Note: This preview uses pre-release components and rules. What you see here may be different from the final, published game. This post was a paid preview, you can find out more information here.
I’m working my way through the Dark Tower series from Stephen King right now and I just happened to learn in passing that alder is a genus of tree. Makes you wonder why they used that in the title. #themoreyouknow
AlderQuest is a game for 1-4 players ages 10+ and is listed to play in an hour, but this could inch up to 90 minutes. This preview will discuss a 1 v 1 setup, but the final game is slated to be playable in teams and solo.
The goal of AlderQuest is to have the most enemy acorns gathered by the time winter comes. Using the minions, heroes, and cards from your factions, players will fight for the resources and points they need before the frigid end comes.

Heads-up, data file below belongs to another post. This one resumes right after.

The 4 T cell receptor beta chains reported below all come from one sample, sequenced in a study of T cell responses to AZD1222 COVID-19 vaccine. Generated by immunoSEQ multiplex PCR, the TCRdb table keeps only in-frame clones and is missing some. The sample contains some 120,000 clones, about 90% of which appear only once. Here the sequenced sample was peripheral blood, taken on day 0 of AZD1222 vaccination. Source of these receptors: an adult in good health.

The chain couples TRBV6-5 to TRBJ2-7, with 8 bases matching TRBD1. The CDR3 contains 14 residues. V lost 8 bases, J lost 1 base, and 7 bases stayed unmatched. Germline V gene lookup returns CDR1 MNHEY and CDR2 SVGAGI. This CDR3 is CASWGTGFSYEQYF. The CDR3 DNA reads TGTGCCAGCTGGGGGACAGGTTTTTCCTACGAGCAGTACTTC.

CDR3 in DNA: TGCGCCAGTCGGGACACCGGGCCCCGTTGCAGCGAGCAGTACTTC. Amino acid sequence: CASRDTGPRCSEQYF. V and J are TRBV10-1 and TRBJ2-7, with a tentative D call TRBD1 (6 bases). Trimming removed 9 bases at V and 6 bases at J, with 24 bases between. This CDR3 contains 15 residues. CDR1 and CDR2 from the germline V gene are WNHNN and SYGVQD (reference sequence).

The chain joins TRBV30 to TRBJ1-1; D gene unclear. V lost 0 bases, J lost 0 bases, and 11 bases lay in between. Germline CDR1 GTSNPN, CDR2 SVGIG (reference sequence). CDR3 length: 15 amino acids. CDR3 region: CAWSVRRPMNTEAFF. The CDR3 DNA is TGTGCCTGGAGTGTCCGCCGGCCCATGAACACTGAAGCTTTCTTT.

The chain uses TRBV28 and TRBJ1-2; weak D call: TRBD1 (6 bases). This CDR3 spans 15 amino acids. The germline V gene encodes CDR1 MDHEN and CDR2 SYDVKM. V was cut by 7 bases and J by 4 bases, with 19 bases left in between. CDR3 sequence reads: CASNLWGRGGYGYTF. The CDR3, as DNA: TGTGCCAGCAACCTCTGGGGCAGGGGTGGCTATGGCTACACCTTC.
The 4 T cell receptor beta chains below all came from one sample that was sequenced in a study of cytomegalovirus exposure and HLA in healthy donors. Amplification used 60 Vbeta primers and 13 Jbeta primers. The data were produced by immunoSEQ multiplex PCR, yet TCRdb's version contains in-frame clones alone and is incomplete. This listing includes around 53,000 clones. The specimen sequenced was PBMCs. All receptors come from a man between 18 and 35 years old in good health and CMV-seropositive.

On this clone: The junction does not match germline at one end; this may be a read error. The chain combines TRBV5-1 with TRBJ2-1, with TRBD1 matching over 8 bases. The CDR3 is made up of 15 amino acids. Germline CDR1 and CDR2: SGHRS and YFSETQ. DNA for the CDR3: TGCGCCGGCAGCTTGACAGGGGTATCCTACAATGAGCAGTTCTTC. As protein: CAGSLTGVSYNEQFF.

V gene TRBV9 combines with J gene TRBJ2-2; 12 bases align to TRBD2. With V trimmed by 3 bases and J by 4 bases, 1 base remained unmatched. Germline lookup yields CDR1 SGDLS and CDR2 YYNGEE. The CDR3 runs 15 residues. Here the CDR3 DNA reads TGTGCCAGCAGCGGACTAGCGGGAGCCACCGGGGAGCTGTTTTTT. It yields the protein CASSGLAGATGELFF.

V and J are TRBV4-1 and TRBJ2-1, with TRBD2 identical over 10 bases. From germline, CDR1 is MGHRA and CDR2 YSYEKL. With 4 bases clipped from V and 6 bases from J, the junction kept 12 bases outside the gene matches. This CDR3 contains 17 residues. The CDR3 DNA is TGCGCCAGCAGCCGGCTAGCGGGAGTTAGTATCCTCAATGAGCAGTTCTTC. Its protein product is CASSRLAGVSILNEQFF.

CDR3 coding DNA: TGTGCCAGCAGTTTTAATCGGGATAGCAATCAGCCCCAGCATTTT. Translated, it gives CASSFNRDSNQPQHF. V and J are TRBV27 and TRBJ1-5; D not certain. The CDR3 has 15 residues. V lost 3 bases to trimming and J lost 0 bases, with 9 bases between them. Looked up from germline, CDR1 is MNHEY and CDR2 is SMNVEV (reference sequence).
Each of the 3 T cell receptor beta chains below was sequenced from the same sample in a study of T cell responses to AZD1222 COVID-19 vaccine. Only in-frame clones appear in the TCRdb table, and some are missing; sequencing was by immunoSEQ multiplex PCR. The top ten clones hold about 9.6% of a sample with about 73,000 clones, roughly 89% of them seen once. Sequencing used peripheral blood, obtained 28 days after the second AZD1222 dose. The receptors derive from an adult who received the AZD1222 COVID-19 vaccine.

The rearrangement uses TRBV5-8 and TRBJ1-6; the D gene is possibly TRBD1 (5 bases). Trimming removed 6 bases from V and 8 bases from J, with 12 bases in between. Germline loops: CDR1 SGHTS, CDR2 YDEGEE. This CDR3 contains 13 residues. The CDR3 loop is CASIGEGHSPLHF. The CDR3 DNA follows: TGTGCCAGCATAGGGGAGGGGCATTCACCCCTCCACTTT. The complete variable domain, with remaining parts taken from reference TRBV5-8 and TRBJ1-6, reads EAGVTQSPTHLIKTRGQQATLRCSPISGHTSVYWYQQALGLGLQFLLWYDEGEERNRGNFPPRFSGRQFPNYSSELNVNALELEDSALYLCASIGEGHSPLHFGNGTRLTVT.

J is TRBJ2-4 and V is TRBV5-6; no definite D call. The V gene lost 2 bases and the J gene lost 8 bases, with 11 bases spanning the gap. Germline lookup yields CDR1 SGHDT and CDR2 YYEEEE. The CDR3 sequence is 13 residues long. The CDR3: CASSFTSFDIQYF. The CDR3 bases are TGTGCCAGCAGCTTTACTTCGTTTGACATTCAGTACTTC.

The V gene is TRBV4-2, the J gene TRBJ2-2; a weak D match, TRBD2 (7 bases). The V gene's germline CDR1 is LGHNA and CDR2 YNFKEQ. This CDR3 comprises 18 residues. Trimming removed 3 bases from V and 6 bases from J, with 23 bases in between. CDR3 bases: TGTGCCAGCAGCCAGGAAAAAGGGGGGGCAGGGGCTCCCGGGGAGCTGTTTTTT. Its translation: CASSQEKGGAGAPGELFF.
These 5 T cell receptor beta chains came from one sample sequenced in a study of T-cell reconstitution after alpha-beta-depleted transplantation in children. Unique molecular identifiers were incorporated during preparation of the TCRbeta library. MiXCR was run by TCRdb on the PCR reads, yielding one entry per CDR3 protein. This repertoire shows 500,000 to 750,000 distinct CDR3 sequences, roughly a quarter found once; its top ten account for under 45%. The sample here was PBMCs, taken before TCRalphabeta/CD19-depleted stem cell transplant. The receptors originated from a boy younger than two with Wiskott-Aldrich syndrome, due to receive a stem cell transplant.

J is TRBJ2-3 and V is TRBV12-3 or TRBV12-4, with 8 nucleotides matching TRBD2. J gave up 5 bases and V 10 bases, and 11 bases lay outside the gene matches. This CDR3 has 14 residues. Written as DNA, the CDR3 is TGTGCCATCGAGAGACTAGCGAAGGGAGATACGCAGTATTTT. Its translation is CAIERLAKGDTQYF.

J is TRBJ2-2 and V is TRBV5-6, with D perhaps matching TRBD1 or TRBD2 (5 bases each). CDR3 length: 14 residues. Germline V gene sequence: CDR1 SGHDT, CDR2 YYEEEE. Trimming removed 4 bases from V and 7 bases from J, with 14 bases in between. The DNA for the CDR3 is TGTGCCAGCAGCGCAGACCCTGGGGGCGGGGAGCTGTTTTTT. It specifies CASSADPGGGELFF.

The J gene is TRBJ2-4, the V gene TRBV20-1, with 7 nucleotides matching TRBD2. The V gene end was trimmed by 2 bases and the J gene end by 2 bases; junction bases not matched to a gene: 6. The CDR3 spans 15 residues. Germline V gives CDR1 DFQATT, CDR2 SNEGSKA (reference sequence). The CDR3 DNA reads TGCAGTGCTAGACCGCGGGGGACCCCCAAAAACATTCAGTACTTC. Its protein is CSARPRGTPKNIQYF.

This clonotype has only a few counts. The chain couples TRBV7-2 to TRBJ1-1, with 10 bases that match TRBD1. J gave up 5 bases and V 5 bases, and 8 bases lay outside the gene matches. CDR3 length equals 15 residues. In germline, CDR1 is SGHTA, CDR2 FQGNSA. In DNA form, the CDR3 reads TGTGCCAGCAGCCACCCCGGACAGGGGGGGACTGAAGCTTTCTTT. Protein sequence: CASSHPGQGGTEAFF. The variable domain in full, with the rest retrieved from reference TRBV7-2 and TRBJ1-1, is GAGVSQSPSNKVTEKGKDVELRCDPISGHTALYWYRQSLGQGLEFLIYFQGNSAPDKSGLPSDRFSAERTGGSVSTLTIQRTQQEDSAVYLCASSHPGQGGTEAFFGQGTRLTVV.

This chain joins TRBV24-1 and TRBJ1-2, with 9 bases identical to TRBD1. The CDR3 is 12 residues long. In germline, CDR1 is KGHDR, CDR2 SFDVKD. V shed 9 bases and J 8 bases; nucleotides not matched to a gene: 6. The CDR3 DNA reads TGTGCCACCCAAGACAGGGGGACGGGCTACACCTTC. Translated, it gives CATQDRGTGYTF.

Some of the most important actions will take place on the matching board, a separate board in the game that employs a match-3 mechanic. If you’ve not heard of that before, matching 3 of something on this board will make something happen. A great video game example is Bejeweled and this mechanic is used in other video games as well, but the designer wanted to implement this in a board game.
It’ll be very important to understand the path players will need to take in order to score acorns; but in broad strokes, players will need to use their minions to gather enemy acorns and tribute them on the tree. Those acorns will then need to be matched on the matching board in order for the player to gain those points before the end game trigger.